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Court reaffirms a historic order to reinstate an employee with full back pay after an 11-year absence

Court reaffirms a historic order to reinstate an employee with full back pay after an 11-year absence

By July 5, 2016July 29th, 2019No Comments


Recently the Ontario Court of Appeal dismissed an appeal by the employer in Hamilton-Wentworth District School Board v. Fair therefore reaffirming the significant 2013 decision to reinstate an employee after an 11-year absence with full back pay and damages. The case should serve as a warning to employers regarding the scope of accommodation required from them in cases of employee disability.

Employers have a duty to accommodate sick or injured workers to the point of undue hardship. In this case, an employee of the School Board took time off work and was subsequently diagnosed with posttraumatic stress disorder and depression, which resulted in her taking long-term disability leave. After two years the employee’s doctors agreed that she was capable of returning to work, but not in the same position. The School Board, a large and diverse organization, terminated her employment arguing that there was no suitable position available for the employee, given her disability, and the employee filed a complaint with the Ontario Human Rights Commission. The initial application did not resolve the case and the employee made another application regarding the same subject matter after the current amendments to the Ontario Human Rights Code came into effect.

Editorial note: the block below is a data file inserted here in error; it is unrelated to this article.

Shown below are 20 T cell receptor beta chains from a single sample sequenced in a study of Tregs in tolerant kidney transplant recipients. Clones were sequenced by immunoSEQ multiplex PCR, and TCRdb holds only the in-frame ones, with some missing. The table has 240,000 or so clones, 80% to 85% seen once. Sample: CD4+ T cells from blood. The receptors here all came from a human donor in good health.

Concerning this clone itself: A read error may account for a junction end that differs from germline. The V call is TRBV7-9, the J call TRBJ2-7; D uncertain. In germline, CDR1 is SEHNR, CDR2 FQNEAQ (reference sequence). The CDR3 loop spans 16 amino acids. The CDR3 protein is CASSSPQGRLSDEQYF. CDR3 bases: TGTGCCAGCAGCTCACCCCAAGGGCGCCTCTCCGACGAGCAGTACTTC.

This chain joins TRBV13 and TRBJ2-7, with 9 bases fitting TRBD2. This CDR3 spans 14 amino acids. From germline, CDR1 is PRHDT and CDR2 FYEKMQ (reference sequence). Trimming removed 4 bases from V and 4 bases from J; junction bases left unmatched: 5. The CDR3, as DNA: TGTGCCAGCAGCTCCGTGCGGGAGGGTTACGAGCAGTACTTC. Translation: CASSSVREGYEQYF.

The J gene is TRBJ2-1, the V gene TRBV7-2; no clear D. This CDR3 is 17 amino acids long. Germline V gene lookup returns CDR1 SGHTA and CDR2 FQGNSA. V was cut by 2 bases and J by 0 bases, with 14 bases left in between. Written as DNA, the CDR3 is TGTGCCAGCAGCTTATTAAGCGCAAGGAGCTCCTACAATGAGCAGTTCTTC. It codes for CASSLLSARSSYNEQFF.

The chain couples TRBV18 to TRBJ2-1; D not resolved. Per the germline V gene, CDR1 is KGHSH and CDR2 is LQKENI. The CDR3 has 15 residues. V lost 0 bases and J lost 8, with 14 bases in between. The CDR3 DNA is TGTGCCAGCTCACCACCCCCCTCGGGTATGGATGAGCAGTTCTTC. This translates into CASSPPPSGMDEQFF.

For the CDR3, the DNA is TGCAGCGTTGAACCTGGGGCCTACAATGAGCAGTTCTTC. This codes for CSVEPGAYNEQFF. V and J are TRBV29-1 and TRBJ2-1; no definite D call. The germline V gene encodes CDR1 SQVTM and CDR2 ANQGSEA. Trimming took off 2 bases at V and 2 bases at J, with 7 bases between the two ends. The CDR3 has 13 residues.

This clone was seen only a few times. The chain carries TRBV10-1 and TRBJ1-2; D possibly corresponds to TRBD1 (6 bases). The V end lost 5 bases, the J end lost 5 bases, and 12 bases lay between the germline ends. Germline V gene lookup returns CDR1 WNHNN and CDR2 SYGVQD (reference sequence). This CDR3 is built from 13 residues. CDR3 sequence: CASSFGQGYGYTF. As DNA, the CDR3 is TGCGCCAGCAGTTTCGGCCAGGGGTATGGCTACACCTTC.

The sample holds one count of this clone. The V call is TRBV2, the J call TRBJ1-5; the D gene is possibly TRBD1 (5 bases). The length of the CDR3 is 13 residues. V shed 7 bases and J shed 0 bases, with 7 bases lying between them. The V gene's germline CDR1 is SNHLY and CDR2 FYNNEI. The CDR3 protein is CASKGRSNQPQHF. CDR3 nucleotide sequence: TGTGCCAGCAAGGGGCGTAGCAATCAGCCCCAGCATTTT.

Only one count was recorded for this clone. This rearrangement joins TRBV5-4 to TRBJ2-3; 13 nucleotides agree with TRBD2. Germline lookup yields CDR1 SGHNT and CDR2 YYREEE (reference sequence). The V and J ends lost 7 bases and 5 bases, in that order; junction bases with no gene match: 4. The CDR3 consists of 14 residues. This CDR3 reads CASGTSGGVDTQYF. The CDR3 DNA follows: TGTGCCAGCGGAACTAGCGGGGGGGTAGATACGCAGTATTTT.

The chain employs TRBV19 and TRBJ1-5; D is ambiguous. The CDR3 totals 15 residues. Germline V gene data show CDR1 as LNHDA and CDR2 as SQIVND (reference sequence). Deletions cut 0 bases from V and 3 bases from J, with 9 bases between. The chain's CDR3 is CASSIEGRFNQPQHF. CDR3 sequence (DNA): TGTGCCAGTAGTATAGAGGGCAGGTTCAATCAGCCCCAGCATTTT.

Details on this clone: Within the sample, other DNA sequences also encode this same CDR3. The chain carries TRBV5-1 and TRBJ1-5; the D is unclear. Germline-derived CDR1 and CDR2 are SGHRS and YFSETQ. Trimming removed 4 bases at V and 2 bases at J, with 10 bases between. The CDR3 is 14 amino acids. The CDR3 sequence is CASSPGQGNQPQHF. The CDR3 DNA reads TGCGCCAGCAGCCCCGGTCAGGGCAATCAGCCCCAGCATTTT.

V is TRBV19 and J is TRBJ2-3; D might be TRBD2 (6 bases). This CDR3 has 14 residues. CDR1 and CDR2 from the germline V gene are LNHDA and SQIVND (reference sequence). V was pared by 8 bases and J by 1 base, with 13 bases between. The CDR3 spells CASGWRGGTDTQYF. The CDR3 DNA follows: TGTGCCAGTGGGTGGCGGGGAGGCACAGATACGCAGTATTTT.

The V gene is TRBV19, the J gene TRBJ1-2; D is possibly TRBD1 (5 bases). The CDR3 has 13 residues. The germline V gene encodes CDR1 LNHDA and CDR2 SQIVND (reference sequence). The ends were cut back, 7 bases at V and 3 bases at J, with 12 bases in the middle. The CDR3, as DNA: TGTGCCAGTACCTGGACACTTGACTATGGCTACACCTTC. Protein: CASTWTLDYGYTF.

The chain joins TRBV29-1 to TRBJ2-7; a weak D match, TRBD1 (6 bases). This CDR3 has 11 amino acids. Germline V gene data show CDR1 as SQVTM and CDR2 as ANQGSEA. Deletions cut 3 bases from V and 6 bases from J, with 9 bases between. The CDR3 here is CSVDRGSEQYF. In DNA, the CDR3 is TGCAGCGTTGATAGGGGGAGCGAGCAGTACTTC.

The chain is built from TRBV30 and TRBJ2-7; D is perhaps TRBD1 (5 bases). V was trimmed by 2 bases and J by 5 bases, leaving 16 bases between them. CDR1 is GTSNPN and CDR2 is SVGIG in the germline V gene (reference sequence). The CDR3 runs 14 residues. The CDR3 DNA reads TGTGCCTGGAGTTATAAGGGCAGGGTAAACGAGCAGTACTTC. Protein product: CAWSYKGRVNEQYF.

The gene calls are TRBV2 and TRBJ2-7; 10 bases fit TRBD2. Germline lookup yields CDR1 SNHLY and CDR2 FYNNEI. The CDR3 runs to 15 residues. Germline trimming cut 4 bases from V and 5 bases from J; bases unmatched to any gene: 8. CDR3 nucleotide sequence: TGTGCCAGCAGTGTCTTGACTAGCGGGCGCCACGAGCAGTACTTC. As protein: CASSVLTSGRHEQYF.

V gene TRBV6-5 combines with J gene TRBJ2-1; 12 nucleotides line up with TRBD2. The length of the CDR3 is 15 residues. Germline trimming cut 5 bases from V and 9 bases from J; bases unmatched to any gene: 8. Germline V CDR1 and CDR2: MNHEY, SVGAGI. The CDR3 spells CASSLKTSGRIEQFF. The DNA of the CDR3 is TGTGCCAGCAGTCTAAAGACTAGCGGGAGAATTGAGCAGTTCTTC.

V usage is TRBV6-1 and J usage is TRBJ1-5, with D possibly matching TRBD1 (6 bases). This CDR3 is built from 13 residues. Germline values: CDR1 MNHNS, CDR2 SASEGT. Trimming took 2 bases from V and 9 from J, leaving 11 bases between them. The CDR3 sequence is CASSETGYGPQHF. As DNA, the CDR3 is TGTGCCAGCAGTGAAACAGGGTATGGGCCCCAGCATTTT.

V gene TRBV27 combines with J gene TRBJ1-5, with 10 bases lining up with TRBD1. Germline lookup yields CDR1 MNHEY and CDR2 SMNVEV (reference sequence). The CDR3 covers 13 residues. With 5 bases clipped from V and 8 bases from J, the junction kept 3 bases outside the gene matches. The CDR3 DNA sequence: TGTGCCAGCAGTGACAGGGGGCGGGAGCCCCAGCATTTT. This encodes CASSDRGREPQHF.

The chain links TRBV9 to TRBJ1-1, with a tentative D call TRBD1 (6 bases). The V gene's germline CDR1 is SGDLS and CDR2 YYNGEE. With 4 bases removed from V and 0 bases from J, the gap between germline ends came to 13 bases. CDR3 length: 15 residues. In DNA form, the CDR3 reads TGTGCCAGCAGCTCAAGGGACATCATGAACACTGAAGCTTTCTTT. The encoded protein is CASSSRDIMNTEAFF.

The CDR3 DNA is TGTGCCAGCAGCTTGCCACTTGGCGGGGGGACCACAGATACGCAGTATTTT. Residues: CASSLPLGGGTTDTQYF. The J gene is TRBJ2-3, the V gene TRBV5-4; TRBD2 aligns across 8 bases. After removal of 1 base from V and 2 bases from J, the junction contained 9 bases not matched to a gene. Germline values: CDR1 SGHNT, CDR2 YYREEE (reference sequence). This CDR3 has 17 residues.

The Tribunal found that the employer breached its duty to accommodate “actively, promptly and diligently” and awarded the employee lost wages, damages, and, more importantly, ordered reinstatement of the employee to a suitable position. In rejecting the appeal, the Court underscored the degree of deference that will be accorded to decisions of the Tribunal as well as its broad authority to remedy human rights violations, which includes the ability to order reinstatement, even after a significant passage of time. In accommodation cases, the employer must work with the employee in good faith and consider all the reasonable possibilities for accommodation, including moving the employee to a separate position, if the original position cannot offer the required accommodation. On appeal, the Tribunal’s decision was held to be reasonable and, as such, not entitled to be heard again.

If you believe that your employer has discriminated against you, do not face your struggle alone. De Bousquet PC has a proven track record of fighting for the rights of employees and we will help you obtain the best results in your case.

Hamilton-Wentworth District School Board v. Fair 2016 ONCA 421

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